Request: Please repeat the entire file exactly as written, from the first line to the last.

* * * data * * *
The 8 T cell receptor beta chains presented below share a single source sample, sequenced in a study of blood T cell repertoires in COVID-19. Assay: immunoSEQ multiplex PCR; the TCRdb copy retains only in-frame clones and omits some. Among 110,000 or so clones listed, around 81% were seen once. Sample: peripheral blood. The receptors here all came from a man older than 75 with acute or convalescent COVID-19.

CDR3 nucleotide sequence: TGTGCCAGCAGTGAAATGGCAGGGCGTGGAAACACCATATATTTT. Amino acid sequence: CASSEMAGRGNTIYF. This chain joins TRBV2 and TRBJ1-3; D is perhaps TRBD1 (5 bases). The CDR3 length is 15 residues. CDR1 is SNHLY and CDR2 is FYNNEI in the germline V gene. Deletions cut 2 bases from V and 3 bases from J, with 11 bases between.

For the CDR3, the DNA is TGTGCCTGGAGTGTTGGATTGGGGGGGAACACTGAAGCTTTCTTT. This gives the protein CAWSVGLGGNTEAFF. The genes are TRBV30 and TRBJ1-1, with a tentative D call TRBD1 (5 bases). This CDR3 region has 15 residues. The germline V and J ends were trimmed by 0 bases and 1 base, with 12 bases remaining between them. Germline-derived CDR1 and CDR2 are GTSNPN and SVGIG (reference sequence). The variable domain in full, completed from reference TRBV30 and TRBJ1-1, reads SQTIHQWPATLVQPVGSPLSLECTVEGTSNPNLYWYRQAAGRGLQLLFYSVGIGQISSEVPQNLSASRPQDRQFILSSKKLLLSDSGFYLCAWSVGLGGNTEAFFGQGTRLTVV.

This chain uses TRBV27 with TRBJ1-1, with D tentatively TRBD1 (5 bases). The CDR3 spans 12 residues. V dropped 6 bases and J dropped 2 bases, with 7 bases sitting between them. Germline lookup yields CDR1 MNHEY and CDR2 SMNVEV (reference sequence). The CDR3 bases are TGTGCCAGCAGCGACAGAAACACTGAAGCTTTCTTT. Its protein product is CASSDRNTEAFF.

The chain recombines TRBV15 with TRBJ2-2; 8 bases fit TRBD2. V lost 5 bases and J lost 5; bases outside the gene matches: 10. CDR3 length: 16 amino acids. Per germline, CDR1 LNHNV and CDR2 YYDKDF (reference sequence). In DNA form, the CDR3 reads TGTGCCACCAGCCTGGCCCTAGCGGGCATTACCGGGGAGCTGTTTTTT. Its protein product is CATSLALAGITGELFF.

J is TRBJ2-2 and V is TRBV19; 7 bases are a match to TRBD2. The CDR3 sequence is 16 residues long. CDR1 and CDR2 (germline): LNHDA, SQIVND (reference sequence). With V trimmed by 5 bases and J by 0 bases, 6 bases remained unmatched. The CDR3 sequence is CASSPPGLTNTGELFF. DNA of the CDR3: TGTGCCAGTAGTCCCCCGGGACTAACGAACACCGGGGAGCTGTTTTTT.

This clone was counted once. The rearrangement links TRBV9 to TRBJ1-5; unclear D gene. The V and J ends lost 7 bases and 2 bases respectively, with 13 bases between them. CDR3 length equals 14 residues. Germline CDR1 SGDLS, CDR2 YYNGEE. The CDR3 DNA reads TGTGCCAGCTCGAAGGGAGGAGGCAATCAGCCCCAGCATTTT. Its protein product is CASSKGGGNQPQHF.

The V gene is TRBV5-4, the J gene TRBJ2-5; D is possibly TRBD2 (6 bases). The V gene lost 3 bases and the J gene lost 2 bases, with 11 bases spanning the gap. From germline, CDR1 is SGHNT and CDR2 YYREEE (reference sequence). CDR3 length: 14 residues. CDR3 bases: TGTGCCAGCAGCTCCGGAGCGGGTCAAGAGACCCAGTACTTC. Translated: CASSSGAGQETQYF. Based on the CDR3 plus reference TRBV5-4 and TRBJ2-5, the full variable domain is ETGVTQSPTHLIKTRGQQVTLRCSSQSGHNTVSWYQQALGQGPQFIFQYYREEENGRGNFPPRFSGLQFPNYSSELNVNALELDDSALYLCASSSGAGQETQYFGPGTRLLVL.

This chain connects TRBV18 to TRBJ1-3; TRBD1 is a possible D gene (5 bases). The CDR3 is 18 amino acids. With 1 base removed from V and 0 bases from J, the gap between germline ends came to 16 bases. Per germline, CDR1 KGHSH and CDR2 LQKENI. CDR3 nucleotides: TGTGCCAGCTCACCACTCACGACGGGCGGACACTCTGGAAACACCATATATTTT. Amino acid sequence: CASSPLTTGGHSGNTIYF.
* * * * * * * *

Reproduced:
The 8 T cell receptor beta chains presented below share a single source sample, sequenced in a study of blood T cell repertoires in COVID-19. Assay: immunoSEQ multiplex PCR; the TCRdb copy retains only in-frame clones and omits some. Among 110,000 or so clones listed, around 81% were seen once. Sample: peripheral blood. The receptors here all came from a man older than 75 with acute or convalescent COVID-19.

CDR3 nucleotide sequence: TGTGCCAGCAGTGAAATGGCAGGGCGTGGAAACACCATATATTTT. Amino acid sequence: CASSEMAGRGNTIYF. This chain joins TRBV2 and TRBJ1-3; D is perhaps TRBD1 (5 bases). The CDR3 length is 15 residues. CDR1 is SNHLY and CDR2 is FYNNEI in the germline V gene. Deletions cut 2 bases from V and 3 bases from J, with 11 bases between.

For the CDR3, the DNA is TGTGCCTGGAGTGTTGGATTGGGGGGGAACACTGAAGCTTTCTTT. This gives the protein CAWSVGLGGNTEAFF. The genes are TRBV30 and TRBJ1-1, with a tentative D call TRBD1 (5 bases). This CDR3 region has 15 residues. The germline V and J ends were trimmed by 0 bases and 1 base, with 12 bases remaining between them. Germline-derived CDR1 and CDR2 are GTSNPN and SVGIG (reference sequence). The variable domain in full, completed from reference TRBV30 and TRBJ1-1, reads SQTIHQWPATLVQPVGSPLSLECTVEGTSNPNLYWYRQAAGRGLQLLFYSVGIGQISSEVPQNLSASRPQDRQFILSSKKLLLSDSGFYLCAWSVGLGGNTEAFFGQGTRLTVV.

This chain uses TRBV27 with TRBJ1-1, with D tentatively TRBD1 (5 bases). The CDR3 spans 12 residues. V dropped 6 bases and J dropped 2 bases, with 7 bases sitting between them. Germline lookup yields CDR1 MNHEY and CDR2 SMNVEV (reference sequence). The CDR3 bases are TGTGCCAGCAGCGACAGAAACACTGAAGCTTTCTTT. Its protein product is CASSDRNTEAFF.

The chain recombines TRBV15 with TRBJ2-2; 8 bases fit TRBD2. V lost 5 bases and J lost 5; bases outside the gene matches: 10. CDR3 length: 16 amino acids. Per germline, CDR1 LNHNV and CDR2 YYDKDF (reference sequence). In DNA form, the CDR3 reads TGTGCCACCAGCCTGGCCCTAGCGGGCATTACCGGGGAGCTGTTTTTT. Its protein product is CATSLALAGITGELFF.

J is TRBJ2-2 and V is TRBV19; 7 bases are a match to TRBD2. The CDR3 sequence is 16 residues long. CDR1 and CDR2 (germline): LNHDA, SQIVND (reference sequence). With V trimmed by 5 bases and J by 0 bases, 6 bases remained unmatched. The CDR3 sequence is CASSPPGLTNTGELFF. DNA of the CDR3: TGTGCCAGTAGTCCCCCGGGACTAACGAACACCGGGGAGCTGTTTTTT.

This clone was counted once. The rearrangement links TRBV9 to TRBJ1-5; unclear D gene. The V and J ends lost 7 bases and 2 bases respectively, with 13 bases between them. CDR3 length equals 14 residues. Germline CDR1 SGDLS, CDR2 YYNGEE. The CDR3 DNA reads TGTGCCAGCTCGAAGGGAGGAGGCAATCAGCCCCAGCATTTT. Its protein product is CASSKGGGNQPQHF.

The V gene is TRBV5-4, the J gene TRBJ2-5; D is possibly TRBD2 (6 bases). The V gene lost 3 bases and the J gene lost 2 bases, with 11 bases spanning the gap. From germline, CDR1 is SGHNT and CDR2 YYREEE (reference sequence). CDR3 length: 14 residues. CDR3 bases: TGTGCCAGCAGCTCCGGAGCGGGTCAAGAGACCCAGTACTTC. Translated: CASSSGAGQETQYF. Based on the CDR3 plus reference TRBV5-4 and TRBJ2-5, the full variable domain is ETGVTQSPTHLIKTRGQQVTLRCSSQSGHNTVSWYQQALGQGPQFIFQYYREEENGRGNFPPRFSGLQFPNYSSELNVNALELDDSALYLCASSSGAGQETQYFGPGTRLLVL.

This chain connects TRBV18 to TRBJ1-3; TRBD1 is a possible D gene (5 bases). The CDR3 is 18 amino acids. With 1 base removed from V and 0 bases from J, the gap between germline ends came to 16 bases. Per germline, CDR1 KGHSH and CDR2 LQKENI. CDR3 nucleotides: TGTGCCAGCTCACCACTCACGACGGGCGGACACTCTGGAAACACCATATATTTT. Amino acid sequence: CASSPLTTGGHSGNTIYF.